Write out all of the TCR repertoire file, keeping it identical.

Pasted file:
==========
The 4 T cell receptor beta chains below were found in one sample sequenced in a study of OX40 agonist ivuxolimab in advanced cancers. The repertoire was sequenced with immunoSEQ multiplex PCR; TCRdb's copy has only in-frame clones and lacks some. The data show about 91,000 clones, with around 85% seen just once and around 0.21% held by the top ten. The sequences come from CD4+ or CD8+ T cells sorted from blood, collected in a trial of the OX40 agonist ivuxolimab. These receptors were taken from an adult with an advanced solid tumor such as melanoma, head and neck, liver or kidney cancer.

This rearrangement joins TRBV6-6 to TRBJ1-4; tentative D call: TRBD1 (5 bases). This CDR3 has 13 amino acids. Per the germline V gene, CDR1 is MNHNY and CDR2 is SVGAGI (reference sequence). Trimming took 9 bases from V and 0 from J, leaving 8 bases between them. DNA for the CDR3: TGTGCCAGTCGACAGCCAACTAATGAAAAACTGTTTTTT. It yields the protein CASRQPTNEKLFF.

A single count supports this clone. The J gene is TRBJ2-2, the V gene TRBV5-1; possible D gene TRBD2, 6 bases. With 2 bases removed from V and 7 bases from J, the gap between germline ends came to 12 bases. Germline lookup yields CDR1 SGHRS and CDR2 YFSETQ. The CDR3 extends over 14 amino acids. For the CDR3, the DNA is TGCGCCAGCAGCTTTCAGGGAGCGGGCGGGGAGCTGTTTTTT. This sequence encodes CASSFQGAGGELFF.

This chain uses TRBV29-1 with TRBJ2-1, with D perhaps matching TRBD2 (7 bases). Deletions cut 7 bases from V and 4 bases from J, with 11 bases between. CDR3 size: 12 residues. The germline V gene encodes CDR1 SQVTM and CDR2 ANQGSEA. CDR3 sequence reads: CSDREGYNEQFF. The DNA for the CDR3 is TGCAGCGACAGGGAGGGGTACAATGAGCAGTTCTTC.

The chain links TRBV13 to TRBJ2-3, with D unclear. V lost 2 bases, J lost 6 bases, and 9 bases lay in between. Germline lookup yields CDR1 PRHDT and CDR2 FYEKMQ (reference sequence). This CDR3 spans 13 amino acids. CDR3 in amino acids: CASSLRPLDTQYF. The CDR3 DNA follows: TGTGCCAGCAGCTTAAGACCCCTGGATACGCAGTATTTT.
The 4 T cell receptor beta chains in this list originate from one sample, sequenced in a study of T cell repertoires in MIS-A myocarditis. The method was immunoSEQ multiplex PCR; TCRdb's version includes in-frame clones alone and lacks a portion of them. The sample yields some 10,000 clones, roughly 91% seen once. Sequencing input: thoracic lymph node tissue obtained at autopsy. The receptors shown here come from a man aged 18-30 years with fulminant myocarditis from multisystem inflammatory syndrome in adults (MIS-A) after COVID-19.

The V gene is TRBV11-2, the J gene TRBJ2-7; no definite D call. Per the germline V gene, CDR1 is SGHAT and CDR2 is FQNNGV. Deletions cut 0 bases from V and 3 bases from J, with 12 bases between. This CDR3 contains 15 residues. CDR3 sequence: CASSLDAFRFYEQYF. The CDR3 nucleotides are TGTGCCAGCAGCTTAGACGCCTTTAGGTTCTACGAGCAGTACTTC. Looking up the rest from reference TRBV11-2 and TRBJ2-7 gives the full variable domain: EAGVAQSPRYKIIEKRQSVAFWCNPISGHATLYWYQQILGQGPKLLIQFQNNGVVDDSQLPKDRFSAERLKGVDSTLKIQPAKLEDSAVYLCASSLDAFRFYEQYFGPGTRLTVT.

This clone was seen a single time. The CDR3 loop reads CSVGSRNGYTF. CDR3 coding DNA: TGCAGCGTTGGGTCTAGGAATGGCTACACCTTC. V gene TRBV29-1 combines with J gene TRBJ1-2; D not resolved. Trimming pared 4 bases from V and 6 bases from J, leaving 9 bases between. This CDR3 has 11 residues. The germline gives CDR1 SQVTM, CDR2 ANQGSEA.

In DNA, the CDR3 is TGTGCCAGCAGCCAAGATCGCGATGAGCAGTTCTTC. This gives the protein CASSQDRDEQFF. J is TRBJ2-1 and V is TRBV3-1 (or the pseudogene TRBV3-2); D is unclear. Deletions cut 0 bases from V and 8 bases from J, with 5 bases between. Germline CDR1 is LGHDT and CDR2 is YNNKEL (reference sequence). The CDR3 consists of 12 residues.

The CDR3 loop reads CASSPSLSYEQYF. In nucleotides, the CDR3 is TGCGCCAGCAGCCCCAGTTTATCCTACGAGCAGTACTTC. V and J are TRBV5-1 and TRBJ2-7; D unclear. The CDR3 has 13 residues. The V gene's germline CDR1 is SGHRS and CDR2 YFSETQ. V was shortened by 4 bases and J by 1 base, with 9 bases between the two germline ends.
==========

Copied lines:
The 4 T cell receptor beta chains below were found in one sample sequenced in a study of OX40 agonist ivuxolimab in advanced cancers. The repertoire was sequenced with immunoSEQ multiplex PCR; TCRdb's copy has only in-frame clones and lacks some. The data show about 91,000 clones, with around 85% seen just once and around 0.21% held by the top ten. The sequences come from CD4+ or CD8+ T cells sorted from blood, collected in a trial of the OX40 agonist ivuxolimab. These receptors were taken from an adult with an advanced solid tumor such as melanoma, head and neck, liver or kidney cancer.

This rearrangement joins TRBV6-6 to TRBJ1-4; tentative D call: TRBD1 (5 bases). This CDR3 has 13 amino acids. Per the germline V gene, CDR1 is MNHNY and CDR2 is SVGAGI (reference sequence). Trimming took 9 bases from V and 0 from J, leaving 8 bases between them. DNA for the CDR3: TGTGCCAGTCGACAGCCAACTAATGAAAAACTGTTTTTT. It yields the protein CASRQPTNEKLFF.

A single count supports this clone. The J gene is TRBJ2-2, the V gene TRBV5-1; possible D gene TRBD2, 6 bases. With 2 bases removed from V and 7 bases from J, the gap between germline ends came to 12 bases. Germline lookup yields CDR1 SGHRS and CDR2 YFSETQ. The CDR3 extends over 14 amino acids. For the CDR3, the DNA is TGCGCCAGCAGCTTTCAGGGAGCGGGCGGGGAGCTGTTTTTT. This sequence encodes CASSFQGAGGELFF.

This chain uses TRBV29-1 with TRBJ2-1, with D perhaps matching TRBD2 (7 bases). Deletions cut 7 bases from V and 4 bases from J, with 11 bases between. CDR3 size: 12 residues. The germline V gene encodes CDR1 SQVTM and CDR2 ANQGSEA. CDR3 sequence reads: CSDREGYNEQFF. The DNA for the CDR3 is TGCAGCGACAGGGAGGGGTACAATGAGCAGTTCTTC.

The chain links TRBV13 to TRBJ2-3, with D unclear. V lost 2 bases, J lost 6 bases, and 9 bases lay in between. Germline lookup yields CDR1 PRHDT and CDR2 FYEKMQ (reference sequence). This CDR3 spans 13 amino acids. CDR3 in amino acids: CASSLRPLDTQYF. The CDR3 DNA follows: TGTGCCAGCAGCTTAAGACCCCTGGATACGCAGTATTTT.
The 4 T cell receptor beta chains in this list originate from one sample, sequenced in a study of T cell repertoires in MIS-A myocarditis. The method was immunoSEQ multiplex PCR; TCRdb's version includes in-frame clones alone and lacks a portion of them. The sample yields some 10,000 clones, roughly 91% seen once. Sequencing input: thoracic lymph node tissue obtained at autopsy. The receptors shown here come from a man aged 18-30 years with fulminant myocarditis from multisystem inflammatory syndrome in adults (MIS-A) after COVID-19.

The V gene is TRBV11-2, the J gene TRBJ2-7; no definite D call. Per the germline V gene, CDR1 is SGHAT and CDR2 is FQNNGV. Deletions cut 0 bases from V and 3 bases from J, with 12 bases between. This CDR3 contains 15 residues. CDR3 sequence: CASSLDAFRFYEQYF. The CDR3 nucleotides are TGTGCCAGCAGCTTAGACGCCTTTAGGTTCTACGAGCAGTACTTC. Looking up the rest from reference TRBV11-2 and TRBJ2-7 gives the full variable domain: EAGVAQSPRYKIIEKRQSVAFWCNPISGHATLYWYQQILGQGPKLLIQFQNNGVVDDSQLPKDRFSAERLKGVDSTLKIQPAKLEDSAVYLCASSLDAFRFYEQYFGPGTRLTVT.

This clone was seen a single time. The CDR3 loop reads CSVGSRNGYTF. CDR3 coding DNA: TGCAGCGTTGGGTCTAGGAATGGCTACACCTTC. V gene TRBV29-1 combines with J gene TRBJ1-2; D not resolved. Trimming pared 4 bases from V and 6 bases from J, leaving 9 bases between. This CDR3 has 11 residues. The germline gives CDR1 SQVTM, CDR2 ANQGSEA.

In DNA, the CDR3 is TGTGCCAGCAGCCAAGATCGCGATGAGCAGTTCTTC. This gives the protein CASSQDRDEQFF. J is TRBJ2-1 and V is TRBV3-1 (or the pseudogene TRBV3-2); D is unclear. Deletions cut 0 bases from V and 8 bases from J, with 5 bases between. Germline CDR1 is LGHDT and CDR2 is YNNKEL (reference sequence). The CDR3 consists of 12 residues.

The CDR3 loop reads CASSPSLSYEQYF. In nucleotides, the CDR3 is TGCGCCAGCAGCCCCAGTTTATCCTACGAGCAGTACTTC. V and J are TRBV5-1 and TRBJ2-7; D unclear. The CDR3 has 13 residues. The V gene's germline CDR1 is SGHRS and CDR2 YFSETQ. V was shortened by 4 bases and J by 1 base, with 9 bases between the two germline ends.